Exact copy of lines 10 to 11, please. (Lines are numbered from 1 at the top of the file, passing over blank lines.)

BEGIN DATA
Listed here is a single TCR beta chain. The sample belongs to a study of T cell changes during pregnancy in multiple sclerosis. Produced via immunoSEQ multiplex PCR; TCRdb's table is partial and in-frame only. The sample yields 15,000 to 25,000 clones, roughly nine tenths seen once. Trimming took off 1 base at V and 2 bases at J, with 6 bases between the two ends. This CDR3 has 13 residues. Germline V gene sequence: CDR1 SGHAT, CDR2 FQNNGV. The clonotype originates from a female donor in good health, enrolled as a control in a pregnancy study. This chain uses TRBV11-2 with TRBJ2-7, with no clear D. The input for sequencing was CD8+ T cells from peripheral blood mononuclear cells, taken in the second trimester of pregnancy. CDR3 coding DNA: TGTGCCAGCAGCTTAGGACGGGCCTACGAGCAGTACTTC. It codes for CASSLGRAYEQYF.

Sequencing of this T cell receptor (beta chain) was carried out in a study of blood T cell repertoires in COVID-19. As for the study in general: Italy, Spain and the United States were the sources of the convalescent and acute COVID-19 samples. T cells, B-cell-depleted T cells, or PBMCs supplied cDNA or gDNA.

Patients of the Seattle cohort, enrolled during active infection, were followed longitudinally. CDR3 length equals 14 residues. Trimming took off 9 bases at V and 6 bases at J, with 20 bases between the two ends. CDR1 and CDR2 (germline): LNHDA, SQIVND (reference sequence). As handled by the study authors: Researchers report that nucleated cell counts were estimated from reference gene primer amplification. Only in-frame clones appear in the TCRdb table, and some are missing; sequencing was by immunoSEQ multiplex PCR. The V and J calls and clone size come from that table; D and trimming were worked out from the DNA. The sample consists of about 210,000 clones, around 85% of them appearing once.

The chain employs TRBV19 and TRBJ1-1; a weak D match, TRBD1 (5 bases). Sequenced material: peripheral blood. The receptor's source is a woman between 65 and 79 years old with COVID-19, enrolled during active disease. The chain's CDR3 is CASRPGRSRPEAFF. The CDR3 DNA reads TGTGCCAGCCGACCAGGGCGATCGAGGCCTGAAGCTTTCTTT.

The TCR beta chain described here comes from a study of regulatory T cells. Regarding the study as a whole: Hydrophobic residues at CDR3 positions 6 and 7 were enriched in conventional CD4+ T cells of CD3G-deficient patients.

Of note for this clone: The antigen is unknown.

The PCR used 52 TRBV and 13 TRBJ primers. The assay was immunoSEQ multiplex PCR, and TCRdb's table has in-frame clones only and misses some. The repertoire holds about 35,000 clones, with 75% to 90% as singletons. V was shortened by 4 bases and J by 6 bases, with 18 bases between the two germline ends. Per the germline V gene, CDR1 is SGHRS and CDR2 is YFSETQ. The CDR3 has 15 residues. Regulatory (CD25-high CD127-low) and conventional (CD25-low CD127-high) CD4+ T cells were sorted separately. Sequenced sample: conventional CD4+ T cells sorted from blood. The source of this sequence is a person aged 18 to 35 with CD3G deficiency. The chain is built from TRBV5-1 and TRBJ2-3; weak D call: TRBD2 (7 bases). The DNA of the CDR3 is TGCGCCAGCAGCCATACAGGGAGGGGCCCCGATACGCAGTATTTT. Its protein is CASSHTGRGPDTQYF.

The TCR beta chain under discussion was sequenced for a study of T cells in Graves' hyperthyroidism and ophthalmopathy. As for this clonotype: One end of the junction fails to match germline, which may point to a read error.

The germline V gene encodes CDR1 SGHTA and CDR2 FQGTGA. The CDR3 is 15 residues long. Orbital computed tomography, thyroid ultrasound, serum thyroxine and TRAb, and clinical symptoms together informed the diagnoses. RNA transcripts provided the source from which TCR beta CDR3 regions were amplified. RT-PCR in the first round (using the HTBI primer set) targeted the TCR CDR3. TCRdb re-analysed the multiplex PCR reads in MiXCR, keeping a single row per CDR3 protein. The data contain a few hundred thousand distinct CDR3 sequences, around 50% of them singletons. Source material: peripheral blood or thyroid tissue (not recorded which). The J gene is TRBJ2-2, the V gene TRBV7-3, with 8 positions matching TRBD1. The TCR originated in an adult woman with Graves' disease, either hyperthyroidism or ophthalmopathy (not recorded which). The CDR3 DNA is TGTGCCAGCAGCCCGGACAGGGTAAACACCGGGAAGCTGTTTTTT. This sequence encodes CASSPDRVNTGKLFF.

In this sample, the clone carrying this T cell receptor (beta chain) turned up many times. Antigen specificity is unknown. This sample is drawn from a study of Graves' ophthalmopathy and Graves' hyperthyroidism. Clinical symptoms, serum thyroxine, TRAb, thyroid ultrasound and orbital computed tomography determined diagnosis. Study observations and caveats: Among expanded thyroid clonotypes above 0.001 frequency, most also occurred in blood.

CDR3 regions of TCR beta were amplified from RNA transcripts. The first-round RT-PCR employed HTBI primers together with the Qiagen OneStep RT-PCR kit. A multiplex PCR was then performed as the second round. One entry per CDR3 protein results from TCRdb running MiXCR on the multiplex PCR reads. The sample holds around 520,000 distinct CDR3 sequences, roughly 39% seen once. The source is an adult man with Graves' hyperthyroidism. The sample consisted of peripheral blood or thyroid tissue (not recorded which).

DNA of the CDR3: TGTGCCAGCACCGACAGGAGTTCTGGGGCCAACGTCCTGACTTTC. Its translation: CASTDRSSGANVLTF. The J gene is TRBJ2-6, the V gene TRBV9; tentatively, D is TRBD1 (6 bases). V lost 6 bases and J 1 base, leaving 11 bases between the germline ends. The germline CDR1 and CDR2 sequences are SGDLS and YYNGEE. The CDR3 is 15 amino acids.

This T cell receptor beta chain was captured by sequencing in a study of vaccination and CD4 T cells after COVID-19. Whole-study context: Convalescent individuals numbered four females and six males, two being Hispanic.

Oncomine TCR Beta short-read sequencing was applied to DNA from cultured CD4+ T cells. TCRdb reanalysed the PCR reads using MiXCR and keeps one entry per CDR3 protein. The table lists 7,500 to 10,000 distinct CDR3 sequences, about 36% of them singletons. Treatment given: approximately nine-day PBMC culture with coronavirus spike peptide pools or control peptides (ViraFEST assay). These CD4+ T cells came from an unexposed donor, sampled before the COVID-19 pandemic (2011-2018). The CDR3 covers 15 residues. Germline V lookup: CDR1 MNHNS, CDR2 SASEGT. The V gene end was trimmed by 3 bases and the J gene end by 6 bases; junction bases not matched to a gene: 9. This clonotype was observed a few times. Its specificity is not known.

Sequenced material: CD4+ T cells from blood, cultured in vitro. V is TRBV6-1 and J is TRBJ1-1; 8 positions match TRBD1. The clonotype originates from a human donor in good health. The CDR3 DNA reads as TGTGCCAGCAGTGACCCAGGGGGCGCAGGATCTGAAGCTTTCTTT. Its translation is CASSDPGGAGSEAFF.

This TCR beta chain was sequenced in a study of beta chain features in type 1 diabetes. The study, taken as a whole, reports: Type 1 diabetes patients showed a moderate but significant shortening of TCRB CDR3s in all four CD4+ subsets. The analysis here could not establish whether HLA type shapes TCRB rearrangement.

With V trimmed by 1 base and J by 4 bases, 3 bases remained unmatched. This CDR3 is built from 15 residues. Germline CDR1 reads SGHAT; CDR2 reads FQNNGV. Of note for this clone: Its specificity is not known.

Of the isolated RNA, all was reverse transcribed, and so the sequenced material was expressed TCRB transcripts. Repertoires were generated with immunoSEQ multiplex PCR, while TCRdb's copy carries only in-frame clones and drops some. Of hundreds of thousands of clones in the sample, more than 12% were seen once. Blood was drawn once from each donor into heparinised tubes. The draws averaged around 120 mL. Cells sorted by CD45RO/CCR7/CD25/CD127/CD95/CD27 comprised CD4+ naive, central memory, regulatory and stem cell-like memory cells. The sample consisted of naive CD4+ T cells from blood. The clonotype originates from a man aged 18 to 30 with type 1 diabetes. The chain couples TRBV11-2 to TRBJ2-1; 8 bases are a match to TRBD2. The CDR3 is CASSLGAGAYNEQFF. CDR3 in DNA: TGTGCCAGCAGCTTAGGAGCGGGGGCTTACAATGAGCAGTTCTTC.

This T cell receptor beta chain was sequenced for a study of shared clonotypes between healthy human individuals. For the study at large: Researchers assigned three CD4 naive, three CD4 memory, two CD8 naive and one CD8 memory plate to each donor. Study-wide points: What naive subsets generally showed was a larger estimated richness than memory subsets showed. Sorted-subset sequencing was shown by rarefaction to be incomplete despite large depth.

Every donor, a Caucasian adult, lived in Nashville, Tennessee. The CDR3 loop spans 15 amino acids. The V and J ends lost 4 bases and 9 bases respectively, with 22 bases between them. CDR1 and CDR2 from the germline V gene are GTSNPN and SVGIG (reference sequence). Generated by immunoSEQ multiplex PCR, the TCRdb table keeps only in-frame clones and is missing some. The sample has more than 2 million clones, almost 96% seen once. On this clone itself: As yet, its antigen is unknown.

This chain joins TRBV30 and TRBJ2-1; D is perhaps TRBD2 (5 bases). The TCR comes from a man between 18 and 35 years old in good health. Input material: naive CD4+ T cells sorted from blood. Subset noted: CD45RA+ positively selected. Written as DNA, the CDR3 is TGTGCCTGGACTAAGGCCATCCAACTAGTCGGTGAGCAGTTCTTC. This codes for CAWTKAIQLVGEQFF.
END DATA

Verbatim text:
In this sample, the clone carrying this T cell receptor (beta chain) turned up many times. Antigen specificity is unknown. This sample is drawn from a study of Graves' ophthalmopathy and Graves' hyperthyroidism. Clinical symptoms, serum thyroxine, TRAb, thyroid ultrasound and orbital computed tomography determined diagnosis. Study observations and caveats: Among expanded thyroid clonotypes above 0.001 frequency, most also occurred in blood.

CDR3 regions of TCR beta were amplified from RNA transcripts. The first-round RT-PCR employed HTBI primers together with the Qiagen OneStep RT-PCR kit. A multiplex PCR was then performed as the second round. One entry per CDR3 protein results from TCRdb running MiXCR on the multiplex PCR reads. The sample holds around 520,000 distinct CDR3 sequences, roughly 39% seen once. The source is an adult man with Graves' hyperthyroidism. The sample consisted of peripheral blood or thyroid tissue (not recorded which).